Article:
York University helps students become citizens of the world through its interdisciplinary teaching and programs, as well as the diversity of the University community, President & Vice-Chancellor Mamdouh Shoukri told some 250 community and business leaders at the Intercultural Dialogue Institute last Thursday.
“Diversity in the classroom makes for a better learning environment and cultural diversity makes for a more tolerant and peaceful society,” he said. Shoukri was one of two keynote speakers at the Intercultural Dialogue Institute’s annual dialogue and friendship dinner at the Royal York Fairmont in Toronto. The second keynote was delivered by Usha George, dean of community services at Ryerson University. The Intercultural Dialogue Institute is a nonprofit organization whose purpose is to promote respect and mutual understanding among all cultures and faiths.
“What many in our community don’t realize is that this diversity exposes our students to a high level of differing opinions and points of view on all issues of studies and of national and world affairs,” said Shoukri, who spoke about living together as neighbours in a global community.
“By learning within such a diverse community, and from some of the best professors, our students gain a better understanding of the world in which they live. Our students learn to address societal issues through a diverse lens, and as a result, this interaction provides them with a broad range of approaches to addressing real-world problems.”
Shoukri recalled his own early experiences as a new student in Canada almost 40 years ago. He arrived, he said, not knowing what to expect but ready to live and learn here. After receiving his master’s and PhD degrees from McMaster University, he decided to stay. “To put it mildly, I felt embraced by the country, by the people and by the system. And not once have I ever looked back,” he said. “Not only did I make a good decision…I am convinced I made the best decision of my life.”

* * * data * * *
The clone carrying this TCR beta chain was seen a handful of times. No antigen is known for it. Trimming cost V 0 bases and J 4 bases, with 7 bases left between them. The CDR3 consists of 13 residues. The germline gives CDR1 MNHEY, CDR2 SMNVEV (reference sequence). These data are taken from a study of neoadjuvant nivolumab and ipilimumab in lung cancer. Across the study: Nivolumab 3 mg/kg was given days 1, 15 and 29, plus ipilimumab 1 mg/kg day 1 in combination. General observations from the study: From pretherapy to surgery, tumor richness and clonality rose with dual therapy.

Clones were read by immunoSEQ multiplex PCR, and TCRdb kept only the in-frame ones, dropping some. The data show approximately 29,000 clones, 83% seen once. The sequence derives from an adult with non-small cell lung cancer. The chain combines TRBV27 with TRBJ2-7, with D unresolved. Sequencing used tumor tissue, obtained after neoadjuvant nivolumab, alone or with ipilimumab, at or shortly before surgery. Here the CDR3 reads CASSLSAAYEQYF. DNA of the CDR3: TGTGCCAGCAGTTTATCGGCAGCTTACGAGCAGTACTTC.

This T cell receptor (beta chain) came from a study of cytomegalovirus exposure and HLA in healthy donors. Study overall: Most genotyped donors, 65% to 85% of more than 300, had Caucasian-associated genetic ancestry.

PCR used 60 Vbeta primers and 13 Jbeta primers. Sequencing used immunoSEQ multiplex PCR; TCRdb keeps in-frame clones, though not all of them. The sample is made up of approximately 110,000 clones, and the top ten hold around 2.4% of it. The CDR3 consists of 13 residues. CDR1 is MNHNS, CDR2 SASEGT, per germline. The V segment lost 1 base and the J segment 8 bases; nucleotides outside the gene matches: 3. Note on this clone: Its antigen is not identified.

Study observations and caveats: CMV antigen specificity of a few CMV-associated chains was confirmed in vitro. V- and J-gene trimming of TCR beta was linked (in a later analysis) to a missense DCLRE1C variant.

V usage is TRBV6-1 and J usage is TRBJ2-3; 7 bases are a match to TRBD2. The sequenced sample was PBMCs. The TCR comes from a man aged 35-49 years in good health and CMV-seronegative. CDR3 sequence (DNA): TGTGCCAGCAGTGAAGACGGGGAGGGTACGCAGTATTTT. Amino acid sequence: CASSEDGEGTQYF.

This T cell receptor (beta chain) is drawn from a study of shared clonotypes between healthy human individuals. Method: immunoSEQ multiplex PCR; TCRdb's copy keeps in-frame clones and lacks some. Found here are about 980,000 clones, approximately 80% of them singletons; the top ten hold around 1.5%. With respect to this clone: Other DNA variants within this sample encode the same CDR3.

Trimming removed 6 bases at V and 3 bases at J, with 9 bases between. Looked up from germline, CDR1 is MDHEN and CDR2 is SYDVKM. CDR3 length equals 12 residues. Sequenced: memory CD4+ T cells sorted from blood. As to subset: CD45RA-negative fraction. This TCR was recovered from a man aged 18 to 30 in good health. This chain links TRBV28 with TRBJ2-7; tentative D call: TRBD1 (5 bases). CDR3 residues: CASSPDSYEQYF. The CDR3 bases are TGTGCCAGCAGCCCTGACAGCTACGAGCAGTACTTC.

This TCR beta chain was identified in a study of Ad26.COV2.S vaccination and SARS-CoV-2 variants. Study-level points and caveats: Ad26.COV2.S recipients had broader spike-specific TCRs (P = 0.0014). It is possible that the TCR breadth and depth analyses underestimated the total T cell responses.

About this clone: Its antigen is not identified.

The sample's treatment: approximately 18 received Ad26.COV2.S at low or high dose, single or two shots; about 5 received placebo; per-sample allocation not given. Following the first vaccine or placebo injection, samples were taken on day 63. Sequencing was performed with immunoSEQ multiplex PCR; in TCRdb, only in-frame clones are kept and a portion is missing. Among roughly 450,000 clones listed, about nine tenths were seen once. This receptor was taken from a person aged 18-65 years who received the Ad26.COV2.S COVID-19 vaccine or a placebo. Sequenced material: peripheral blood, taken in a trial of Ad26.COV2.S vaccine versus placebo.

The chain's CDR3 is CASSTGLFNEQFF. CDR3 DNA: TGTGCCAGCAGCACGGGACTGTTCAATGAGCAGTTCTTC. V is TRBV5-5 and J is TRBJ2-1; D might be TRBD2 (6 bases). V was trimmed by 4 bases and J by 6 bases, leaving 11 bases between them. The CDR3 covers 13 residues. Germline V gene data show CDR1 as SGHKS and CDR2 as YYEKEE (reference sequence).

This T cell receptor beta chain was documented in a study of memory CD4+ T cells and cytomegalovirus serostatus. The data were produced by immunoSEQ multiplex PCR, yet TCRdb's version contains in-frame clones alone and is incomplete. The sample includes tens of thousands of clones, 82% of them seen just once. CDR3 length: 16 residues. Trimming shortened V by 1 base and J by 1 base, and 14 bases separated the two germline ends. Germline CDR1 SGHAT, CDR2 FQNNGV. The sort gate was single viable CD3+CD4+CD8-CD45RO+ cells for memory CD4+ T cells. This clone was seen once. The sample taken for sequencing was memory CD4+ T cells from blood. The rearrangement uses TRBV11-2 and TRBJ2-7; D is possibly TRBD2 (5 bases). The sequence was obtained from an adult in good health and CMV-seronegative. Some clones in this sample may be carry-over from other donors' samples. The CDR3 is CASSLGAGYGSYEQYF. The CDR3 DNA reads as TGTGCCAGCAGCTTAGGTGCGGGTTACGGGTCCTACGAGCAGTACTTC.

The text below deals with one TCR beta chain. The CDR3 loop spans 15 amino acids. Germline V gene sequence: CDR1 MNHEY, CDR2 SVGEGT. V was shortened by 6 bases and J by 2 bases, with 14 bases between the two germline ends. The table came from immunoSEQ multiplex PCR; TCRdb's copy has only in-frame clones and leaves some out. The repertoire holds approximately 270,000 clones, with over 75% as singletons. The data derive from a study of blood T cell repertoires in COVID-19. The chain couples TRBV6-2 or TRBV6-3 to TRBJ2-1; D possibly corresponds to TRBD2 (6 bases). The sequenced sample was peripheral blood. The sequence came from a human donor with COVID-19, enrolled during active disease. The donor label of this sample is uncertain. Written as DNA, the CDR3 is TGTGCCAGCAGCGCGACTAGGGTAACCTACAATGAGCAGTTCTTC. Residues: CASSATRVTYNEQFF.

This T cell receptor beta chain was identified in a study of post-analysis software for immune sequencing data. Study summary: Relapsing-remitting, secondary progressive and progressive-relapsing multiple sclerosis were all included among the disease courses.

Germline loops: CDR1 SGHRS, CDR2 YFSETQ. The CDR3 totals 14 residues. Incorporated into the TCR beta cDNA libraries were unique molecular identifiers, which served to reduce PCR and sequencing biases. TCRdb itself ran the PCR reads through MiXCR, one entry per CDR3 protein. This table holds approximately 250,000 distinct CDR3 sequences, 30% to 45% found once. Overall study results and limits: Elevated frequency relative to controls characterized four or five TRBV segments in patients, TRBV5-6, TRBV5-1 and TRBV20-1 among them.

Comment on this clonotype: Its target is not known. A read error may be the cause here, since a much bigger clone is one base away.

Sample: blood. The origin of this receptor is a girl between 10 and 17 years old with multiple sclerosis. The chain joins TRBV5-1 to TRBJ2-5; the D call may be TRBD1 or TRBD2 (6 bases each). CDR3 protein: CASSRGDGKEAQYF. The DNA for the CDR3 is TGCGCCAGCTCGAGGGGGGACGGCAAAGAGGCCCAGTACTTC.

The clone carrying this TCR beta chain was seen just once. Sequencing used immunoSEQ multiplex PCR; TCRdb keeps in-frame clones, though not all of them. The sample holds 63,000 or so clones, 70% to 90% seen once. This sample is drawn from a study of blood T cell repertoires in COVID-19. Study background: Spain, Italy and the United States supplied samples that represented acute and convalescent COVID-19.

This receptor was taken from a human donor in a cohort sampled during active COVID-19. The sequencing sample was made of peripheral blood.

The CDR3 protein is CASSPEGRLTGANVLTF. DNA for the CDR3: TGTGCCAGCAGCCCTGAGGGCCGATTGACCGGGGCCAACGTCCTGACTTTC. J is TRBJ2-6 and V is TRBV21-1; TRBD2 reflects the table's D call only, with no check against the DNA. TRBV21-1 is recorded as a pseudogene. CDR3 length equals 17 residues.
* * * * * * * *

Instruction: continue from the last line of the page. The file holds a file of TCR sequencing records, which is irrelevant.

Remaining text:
Mamdouh Shoukri delivering his keynote address at the Intercultural Dialogue Institute’s annual dialogue and friendship dinner
In his opinion, said Shoukri, Canada has one of the best education systems in the world and York, as Canada’s third largest, is a University with “strong moral values…like equity, social responsibility, accessibility and fairness.” These are values “we truly believe in” and they have “shaped who our students become” – global citizens.
In addition to the keynote by Shoukri, Charles Sousa, Ontario minister of immigration & citizenship, spoke briefly to guests at the dinner. Messages were read by Stephen Harper, prime minister of Canada, Jason Kenney, federal minister of citizenship & immigration, and Dalton McGuinty, premier of Ontario, among others.
The Intercultural Dialogue Institute also handed out two Excellence in Community Service awards during the evening, one of which went to York alumnus and CBC Metro Morning host Matt Galloway (BA Hons. ’94).
The institute promotes respect and mutual understanding through partnership with other communities, cultural, religious and interreligious organizations by organizing educational and cultural activities such as seminars, conferences, discussion panels, luncheons, interfaith family dinners and cultural exchange trips.